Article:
Johann Radon Lecture
May 11th, 2017
Felix Klein Building, lecture hall H13, 13.00 – 17.30
Cauerstr. 11, 91058 Erlangen, Germany
The Faculty of Sciences invites all interested people cordially to the Johann Radon Lecture at the University of Erlangen-Nürnberg, Germany.
Prof. Dr. Radon (1887 – 1956) was professor of Mathematics in Erlangen from 1925 – 1928.
Radon is known for a number of lasting contributions, e. g. the Radon transform in integral geometry, based on integration over hyperplanes with application to tomography for scanners.
|13.00 – 14.15||
Prof. Volker Mehrmann
Technische Universität Berlin
Title: “Modeling, model reduction, and control of modularized hierarchical systems from fluid dynamics”
We will discuss energy based hierarchical modeling using port-Hamiltonian systems in fluid dynamics.
These models have many advantages: the mathematical model is close to the physics (by incorporating the available conservation laws), these conservation laws and the system properties like stability and passivity are directly encoded in the algebraic and geometric properties of the equations, such models can be modulary connected to bigger systems, and structure preserving model reduction and discretization is achievable.
We present several real world examples from gas transport, electric power grids, the construction of new turbines, as well as acoustic field simulation. Then we discuss the (local) geometric and algebraic properties and the consequences for the analysis of the modelling and numerical errors, as well as the resulting pertubation theory.
We finally demonstrate how to use the structure effectively in optimal control of PDE constrained systems.
|14.15 – 14.30||Break|
|14.30 – 15.45||
Prof. Martin Burger
Westfälische Wilhelms-Universität Münster
Title: “Random Sampling of Radon Transforms and Dynamic Imaging”
100 years after the seminal paper by Johann Radon the integral transform named after his development still plays a key role in medical imaging. Current development is focusing on dynamic imaging, which means that due to time constraints only incomplete measurements can be made at single time steps.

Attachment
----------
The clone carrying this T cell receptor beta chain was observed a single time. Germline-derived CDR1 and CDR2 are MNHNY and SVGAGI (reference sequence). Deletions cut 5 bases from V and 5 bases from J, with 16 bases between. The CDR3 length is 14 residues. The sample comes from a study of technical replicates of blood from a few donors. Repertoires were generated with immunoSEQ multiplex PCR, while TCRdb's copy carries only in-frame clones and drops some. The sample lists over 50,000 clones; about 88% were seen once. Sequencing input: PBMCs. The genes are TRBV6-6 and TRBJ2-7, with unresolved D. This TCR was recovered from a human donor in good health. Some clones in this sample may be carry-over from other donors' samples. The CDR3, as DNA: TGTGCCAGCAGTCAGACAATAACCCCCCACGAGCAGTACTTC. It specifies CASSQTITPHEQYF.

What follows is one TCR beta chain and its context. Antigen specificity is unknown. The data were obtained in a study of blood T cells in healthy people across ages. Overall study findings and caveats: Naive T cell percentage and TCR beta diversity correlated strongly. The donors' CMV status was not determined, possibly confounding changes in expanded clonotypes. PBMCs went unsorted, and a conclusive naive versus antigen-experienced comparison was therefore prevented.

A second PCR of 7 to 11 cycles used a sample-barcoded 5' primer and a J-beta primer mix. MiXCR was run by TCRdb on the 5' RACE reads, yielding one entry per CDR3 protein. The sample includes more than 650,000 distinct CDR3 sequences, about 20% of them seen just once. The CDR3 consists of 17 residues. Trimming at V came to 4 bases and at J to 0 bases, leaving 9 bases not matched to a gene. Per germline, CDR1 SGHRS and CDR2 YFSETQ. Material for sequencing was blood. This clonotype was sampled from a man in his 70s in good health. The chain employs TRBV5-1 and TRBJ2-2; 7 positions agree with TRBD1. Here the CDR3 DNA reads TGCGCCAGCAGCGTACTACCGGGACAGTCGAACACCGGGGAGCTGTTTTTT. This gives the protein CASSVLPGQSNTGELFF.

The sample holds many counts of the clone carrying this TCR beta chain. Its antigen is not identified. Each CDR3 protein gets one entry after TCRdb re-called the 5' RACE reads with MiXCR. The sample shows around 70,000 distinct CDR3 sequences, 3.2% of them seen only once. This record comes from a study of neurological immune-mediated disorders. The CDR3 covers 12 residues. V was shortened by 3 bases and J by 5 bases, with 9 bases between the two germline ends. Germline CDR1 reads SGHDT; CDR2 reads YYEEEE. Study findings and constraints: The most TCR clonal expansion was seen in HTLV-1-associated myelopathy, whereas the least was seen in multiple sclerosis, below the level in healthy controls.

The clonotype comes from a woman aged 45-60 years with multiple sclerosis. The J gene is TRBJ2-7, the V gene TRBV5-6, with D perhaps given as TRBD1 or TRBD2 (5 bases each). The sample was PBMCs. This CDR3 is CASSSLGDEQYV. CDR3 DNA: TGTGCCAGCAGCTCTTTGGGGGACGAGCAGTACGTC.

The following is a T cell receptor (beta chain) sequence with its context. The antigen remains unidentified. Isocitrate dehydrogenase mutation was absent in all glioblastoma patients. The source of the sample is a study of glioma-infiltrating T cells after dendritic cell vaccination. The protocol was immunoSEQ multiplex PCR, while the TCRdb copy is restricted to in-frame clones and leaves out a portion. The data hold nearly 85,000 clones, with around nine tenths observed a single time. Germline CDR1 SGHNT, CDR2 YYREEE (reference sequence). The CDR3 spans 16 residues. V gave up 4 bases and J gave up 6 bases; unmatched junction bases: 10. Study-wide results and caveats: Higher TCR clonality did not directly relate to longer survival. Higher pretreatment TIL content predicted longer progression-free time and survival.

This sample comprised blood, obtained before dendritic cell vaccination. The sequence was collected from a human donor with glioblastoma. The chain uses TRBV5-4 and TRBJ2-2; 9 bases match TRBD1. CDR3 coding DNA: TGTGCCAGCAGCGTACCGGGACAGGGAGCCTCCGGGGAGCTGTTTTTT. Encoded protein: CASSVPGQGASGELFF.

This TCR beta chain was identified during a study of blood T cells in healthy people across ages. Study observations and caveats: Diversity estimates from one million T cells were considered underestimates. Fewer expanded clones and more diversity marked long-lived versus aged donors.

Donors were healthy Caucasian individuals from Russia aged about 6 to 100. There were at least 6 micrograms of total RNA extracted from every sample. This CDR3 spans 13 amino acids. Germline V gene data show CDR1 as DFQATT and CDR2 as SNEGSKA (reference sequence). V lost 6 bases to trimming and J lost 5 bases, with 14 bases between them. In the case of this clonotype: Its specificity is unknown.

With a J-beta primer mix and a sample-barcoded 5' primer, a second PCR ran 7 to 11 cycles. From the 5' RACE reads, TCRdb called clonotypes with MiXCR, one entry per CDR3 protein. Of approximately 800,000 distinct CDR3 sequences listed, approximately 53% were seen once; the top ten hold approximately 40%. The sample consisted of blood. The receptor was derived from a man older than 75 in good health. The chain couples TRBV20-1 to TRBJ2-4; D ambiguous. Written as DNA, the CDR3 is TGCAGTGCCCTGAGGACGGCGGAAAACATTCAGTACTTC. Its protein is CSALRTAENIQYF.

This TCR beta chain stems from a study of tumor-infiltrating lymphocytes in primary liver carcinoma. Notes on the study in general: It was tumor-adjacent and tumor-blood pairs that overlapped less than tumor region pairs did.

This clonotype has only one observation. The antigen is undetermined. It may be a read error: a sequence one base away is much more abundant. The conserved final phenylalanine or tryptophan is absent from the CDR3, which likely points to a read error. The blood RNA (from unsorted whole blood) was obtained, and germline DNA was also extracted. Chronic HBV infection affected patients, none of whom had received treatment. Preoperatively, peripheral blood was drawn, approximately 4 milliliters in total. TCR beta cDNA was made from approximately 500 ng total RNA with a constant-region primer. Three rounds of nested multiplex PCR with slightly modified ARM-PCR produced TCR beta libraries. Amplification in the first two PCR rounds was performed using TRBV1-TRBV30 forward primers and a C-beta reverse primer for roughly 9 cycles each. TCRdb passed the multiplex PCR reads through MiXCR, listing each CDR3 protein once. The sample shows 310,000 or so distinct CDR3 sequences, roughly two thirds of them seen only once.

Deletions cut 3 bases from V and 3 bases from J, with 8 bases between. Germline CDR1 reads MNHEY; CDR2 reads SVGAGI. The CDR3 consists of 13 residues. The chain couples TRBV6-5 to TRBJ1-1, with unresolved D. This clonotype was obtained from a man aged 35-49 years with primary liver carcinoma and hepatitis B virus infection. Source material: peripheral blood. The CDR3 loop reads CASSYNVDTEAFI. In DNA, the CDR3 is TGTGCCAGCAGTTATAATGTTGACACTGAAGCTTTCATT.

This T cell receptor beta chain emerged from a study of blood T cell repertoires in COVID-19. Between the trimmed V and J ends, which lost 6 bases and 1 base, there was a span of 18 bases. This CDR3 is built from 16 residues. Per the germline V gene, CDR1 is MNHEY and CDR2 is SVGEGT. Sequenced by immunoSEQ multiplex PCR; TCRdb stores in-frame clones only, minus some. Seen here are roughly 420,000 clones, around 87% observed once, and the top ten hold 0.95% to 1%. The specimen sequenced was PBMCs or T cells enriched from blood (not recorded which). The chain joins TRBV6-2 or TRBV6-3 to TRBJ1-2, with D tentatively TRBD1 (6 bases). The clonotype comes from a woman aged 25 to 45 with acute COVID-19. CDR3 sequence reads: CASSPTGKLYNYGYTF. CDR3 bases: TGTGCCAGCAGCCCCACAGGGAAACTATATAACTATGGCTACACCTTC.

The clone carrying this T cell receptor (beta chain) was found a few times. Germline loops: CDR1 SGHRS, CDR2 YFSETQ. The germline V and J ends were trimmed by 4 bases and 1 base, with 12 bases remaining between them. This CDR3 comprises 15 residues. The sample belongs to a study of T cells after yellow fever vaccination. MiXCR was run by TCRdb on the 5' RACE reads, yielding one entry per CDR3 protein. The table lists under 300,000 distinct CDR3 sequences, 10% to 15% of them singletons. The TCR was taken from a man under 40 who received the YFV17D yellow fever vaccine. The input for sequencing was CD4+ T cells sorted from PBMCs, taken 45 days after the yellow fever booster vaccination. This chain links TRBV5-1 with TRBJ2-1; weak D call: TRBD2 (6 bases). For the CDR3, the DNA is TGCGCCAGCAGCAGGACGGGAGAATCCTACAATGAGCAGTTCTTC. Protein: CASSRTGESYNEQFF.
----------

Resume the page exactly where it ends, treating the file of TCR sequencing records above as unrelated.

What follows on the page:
In this talk we will discuss two types of stochastic incomplete measurements: random angular sampling in computerized tomography (CT) and photon count processes in positron emisson tomography (PET). We will discuss the derivation and analysis of appropriate variational models for dynamic image reconstruction in presence of dynamics such as strong object motion. Based on those we demonstrate how the combination of random data with appropriate modelling can yield strong improvements in image reconstruction quality.
|15.45 – 16.15||Coffee Break|
|16.15 – 17.30
Prof. Klaus Truemper
University of Texas, Dallas, USA
Title: “Wittgenstein’s Philosophy and the Creation vs. Discovery Question of Mathematics”
Over the span of tens of thousands of years, humans have created an elaborate body of theory unequaled in size and complexity: mathematics. There is a profound philosophical question: Where do all the results of this gigantic body of theory come from? Are they already present in some hidden, possibly metaphysical, location and then discovered by inquisitive minds, or are they created in the same way that engineers design various machines for energy conversion, production of goods, or transportation?
Over hundreds of years, this question has been answered in various, often diametrically opposed, ways. We examine this question using the approach of the philosopher Ludwig Wittgenstein for the resolution of philosophical problems. With the help of modern brain science, we also look into the strange aspect that eminent researchers arrived at and vigorously defended diametrically opposed answers. Indeed, that amazing process is ongoing today.
The talk is based on the book “The Construction of Mathematics: The Human Mind’s Greatest Achievement.” It assumes no prior knowledge in mathematics or philosophy.
Cauerstr. 11, 91058 Erlangen, Germany